The Norman Transcript

June 16, 2013

Col. Alva D. Hollingsworth Jr.

The Norman Transcript

NORMAN — Col. Alva D. Hollingsworth Jr. ( US Army, Ret.), 93, of Norman, passed away Thursday, June 13, 2013, among family and friends at the Norman Veterans Center. He was born Sept. 6, 1919, in Ryan, Jefferson County, Okla., to Alva D. Hollingsworth and Mae Virginia Carrithers Hollingsworth.

He was the oldest of three children, and was preceded in death by his parents; his sister, Alma Hollingsworth Terry; and his brother, D.C. Hollingsworth, all of Ryan.

Col. Hollingsworth was a career U.S. Army Infantry officer who served in North Africa and Italy during World War II, in Germany at the Fulda gap during the Korean conflict, and in Vietnam during the major buildup in the mid-1960s. He retired following 30 years of service in 1971. His final act as an officer was to swear in his son to active duty in the U.S. Army.

During World War II, he made five amphibious landings, including North Africa, Sicily, Salerno and Anzio as part of the 45th Infantry Division (Thunderbirds), formed of soldiers from Oklahoma, Texas and New Mexico. It was during a holding action at Anzio where he was severely wounded by machine gun fire, ending his participation in the Italian campaign.

During the Korean conflict and at the height of the Cold War, there was concern among U.S. military planners that the Soviet military might take advantage of the Korean engagement to invade Western Europe. The Fulda gap, west of Frankfurt, was considered the logical route for a Soviet armored assault. As a pre-emptive measure, the 4th Infantry Division was reformed from World War II combat veterans and sent to Fulda. There they were deployed along the West German border with East Germany as a first line of defense. That is where then Lt. Hollingsworth began his ascent as a combat arms commander.

Because of his World War II combat experience in North Africa and Italy, he was selected to serve as an instructor at the Infantry School in Fort Benning, Ga. He served an 18-month tour along the demilitarized zone in South Korea, and then in 1962 graduated from the Command and General Staff College in Ft. Leavenworth, Kan., prior to deployment with the 25th Infantry Division in Hawaii. There he served as a battalion commander of the famed Wolfhounds of the 25th Infantry Division at Schofield Barracks. His assignment included command of the Jungle Warfare Training Center during the height of the Vietnam War. That was followed by a single tour in Vietnam where he served as a senior advisor to the South Vietnamese Army.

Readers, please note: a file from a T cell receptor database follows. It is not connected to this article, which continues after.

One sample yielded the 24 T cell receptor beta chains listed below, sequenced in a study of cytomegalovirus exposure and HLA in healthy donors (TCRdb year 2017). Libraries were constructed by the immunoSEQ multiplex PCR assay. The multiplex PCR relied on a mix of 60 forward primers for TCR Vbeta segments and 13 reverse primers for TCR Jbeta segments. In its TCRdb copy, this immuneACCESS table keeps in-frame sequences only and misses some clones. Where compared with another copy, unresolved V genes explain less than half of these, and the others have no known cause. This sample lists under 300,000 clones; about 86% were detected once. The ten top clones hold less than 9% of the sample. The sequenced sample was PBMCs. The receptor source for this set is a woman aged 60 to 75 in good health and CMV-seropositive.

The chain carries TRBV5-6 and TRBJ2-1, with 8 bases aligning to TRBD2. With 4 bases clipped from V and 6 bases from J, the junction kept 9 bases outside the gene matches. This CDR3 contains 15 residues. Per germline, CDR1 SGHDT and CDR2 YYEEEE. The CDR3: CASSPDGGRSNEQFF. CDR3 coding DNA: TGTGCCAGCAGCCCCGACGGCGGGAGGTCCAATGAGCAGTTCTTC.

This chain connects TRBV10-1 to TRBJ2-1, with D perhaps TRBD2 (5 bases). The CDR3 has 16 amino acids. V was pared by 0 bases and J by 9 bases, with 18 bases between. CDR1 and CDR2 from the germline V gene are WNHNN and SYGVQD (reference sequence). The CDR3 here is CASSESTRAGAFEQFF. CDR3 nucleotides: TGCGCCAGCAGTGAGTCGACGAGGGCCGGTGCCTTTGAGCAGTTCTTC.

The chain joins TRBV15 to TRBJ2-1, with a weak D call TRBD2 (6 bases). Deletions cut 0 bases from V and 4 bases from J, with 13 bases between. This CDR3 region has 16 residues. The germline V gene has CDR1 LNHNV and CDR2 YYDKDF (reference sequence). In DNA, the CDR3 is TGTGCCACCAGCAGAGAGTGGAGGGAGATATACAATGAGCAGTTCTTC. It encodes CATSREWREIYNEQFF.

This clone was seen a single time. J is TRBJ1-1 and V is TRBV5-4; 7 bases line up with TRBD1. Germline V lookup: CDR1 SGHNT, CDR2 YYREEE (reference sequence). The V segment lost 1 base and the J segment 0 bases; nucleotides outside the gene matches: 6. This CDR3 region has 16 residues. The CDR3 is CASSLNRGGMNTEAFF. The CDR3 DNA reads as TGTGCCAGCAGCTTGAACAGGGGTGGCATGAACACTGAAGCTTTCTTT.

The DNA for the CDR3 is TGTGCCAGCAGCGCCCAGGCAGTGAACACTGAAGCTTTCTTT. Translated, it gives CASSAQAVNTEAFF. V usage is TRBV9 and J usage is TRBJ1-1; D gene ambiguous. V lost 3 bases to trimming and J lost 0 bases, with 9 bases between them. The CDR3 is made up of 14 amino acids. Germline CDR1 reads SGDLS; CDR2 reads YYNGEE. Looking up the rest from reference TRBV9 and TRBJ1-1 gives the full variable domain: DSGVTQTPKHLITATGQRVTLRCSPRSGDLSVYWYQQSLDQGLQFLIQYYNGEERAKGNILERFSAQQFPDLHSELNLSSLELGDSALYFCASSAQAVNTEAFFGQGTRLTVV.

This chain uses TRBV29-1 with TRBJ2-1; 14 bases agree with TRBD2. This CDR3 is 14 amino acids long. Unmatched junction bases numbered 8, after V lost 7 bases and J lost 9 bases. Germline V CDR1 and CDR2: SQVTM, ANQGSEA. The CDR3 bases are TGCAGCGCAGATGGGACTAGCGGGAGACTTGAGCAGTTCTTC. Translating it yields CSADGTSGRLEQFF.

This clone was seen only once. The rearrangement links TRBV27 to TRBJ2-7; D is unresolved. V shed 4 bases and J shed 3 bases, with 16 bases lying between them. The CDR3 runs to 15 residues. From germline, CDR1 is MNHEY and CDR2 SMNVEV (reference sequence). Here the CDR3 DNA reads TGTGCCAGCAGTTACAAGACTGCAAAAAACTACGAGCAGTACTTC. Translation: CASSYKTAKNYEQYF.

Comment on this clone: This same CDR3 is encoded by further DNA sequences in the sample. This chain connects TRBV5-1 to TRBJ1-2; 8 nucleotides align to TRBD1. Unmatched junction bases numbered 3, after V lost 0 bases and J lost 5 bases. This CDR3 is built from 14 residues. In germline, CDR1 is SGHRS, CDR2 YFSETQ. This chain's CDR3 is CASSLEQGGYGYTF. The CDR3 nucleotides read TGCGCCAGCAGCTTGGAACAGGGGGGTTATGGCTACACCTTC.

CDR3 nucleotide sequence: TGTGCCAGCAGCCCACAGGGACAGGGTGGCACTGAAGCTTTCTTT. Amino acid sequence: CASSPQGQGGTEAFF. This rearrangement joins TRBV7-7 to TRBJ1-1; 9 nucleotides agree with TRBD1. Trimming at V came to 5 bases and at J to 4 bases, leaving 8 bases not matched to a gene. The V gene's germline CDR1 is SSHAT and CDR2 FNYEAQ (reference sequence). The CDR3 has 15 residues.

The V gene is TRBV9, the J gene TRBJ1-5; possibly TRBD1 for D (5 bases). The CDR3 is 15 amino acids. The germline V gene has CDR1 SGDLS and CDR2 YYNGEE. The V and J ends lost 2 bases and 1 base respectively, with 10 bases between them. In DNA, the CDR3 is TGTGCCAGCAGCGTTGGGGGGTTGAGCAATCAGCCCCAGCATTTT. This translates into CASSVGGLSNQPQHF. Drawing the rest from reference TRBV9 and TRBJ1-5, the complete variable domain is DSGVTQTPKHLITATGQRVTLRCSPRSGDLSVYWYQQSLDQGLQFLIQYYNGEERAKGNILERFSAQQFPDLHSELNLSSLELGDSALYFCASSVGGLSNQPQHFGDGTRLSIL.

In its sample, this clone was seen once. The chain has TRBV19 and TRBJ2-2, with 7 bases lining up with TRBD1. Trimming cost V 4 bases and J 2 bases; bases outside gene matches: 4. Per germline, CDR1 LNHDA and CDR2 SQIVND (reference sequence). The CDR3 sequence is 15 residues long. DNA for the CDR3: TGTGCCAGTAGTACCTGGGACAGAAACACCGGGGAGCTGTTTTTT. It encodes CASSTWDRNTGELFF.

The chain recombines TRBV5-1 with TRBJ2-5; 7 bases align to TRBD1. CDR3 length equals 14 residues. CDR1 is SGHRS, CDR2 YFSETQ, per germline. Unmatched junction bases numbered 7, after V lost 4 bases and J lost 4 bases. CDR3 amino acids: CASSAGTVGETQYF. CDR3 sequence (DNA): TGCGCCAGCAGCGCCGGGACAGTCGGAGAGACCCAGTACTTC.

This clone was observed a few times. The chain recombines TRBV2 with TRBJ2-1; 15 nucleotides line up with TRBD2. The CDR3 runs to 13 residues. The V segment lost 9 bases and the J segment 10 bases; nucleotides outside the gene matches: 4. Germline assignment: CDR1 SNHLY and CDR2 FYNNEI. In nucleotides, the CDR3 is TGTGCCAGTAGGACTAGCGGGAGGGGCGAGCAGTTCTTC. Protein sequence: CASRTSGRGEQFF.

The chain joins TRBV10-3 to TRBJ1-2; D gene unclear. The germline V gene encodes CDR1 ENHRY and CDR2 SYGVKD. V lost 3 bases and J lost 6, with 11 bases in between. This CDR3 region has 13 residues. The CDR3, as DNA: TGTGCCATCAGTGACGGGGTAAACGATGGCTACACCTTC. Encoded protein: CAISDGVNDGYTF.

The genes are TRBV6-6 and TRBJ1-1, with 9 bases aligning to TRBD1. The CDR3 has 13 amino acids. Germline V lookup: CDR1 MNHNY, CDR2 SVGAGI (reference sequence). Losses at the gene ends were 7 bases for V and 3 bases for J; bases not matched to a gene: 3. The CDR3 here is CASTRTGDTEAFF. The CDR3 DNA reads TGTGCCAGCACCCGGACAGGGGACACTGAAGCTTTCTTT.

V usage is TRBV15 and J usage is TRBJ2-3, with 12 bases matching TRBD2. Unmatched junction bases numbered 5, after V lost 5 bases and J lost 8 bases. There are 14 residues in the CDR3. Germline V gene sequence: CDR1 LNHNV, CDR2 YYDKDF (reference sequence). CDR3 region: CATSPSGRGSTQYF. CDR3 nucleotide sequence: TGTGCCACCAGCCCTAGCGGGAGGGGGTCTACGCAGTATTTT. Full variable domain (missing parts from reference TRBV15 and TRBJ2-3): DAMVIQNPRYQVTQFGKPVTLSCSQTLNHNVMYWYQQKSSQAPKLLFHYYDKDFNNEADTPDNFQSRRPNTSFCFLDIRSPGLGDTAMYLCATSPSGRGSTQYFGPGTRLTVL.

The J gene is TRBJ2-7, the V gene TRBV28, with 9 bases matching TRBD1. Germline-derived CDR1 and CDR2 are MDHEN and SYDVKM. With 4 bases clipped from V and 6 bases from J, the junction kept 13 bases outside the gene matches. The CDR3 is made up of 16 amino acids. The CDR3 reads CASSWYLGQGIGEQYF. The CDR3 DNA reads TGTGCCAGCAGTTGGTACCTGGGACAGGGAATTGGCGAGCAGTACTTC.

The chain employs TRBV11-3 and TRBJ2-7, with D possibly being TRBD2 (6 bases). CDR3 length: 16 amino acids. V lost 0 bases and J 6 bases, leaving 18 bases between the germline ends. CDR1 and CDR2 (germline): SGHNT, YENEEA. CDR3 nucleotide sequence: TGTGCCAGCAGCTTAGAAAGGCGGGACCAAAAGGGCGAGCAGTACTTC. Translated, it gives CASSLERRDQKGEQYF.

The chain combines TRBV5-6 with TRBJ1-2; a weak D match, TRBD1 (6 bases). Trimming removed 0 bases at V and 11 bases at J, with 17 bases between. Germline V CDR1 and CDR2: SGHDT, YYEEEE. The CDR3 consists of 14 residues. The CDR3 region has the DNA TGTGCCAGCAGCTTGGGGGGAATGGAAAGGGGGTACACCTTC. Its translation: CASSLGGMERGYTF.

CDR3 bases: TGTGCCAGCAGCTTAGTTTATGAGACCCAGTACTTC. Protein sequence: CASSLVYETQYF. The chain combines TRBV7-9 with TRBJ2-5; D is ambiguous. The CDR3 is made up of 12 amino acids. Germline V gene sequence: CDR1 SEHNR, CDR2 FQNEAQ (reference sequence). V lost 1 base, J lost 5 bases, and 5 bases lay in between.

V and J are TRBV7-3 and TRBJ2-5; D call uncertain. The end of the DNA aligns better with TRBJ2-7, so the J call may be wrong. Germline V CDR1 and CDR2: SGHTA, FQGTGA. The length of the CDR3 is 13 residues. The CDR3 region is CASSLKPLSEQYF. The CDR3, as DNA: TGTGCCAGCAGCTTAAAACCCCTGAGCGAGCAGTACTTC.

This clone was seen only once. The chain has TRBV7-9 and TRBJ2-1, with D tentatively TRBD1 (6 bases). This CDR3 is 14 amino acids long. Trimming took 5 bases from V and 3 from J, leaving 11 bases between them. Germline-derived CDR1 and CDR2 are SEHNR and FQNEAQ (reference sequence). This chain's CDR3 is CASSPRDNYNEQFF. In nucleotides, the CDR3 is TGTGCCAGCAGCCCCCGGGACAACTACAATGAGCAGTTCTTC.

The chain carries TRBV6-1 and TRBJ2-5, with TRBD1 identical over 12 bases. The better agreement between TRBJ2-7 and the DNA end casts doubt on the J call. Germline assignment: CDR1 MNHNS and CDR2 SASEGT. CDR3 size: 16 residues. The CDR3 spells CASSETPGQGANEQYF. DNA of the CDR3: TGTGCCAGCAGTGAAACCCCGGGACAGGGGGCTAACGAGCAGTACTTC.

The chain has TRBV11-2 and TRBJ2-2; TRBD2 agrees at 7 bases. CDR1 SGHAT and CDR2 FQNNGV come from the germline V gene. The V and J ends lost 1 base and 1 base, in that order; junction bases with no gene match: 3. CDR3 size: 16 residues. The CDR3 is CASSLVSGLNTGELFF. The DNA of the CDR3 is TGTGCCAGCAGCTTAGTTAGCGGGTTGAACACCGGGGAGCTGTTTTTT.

His decorations include the Combat Infantry Badge, two Bronze Stars with V device for Valor, two Purple Hearts, the Meritorious Service Medal, the Army Commendation Medal, and 18 other decorations and campaign medals, including the French Croix de Guerre awarded by the government of France.

He moved to Norman in 1977 where he was owner and operator of Westwood Car Wash on 24th Ave., and a political activist in national, state and local politics, beginning in the 1960s in New Mexico. In 2003 he was selected to the Eisenhower Commission of the Republican National Committee for a lifetime of dedication to the National Republican party. He was a prolific letter-writer who often appealed directly to the public on state and local issues through his letters to the editor of the Norman Transcript.

He was a 50-year, 32nd degree Mason and a member of the Scottish Rite.

He is survived by two children, G. Del Hollingsworth and Marsha Jane Lindsey, both of Dallas; six grandchildren; ten great-grandchildren and his faithful companion, Schotzy.

Funeral services will be 10 a.m. Tuesday at Havenbrook Funeral Home, 3401 Havenbrook St. in Norman, with burial at 2 p.m. at the Ft. Sill National Cemetery.

The family requests that donations be made in his name to the Wounded Warrior Project, P.O. Box 758517, Topeka, KS 66675, or

The family wishes to thank the personnel of the Norman Veterans Center and Valir Hospice for their kindness, care and constancy during Col. Hollingsworth’s final days.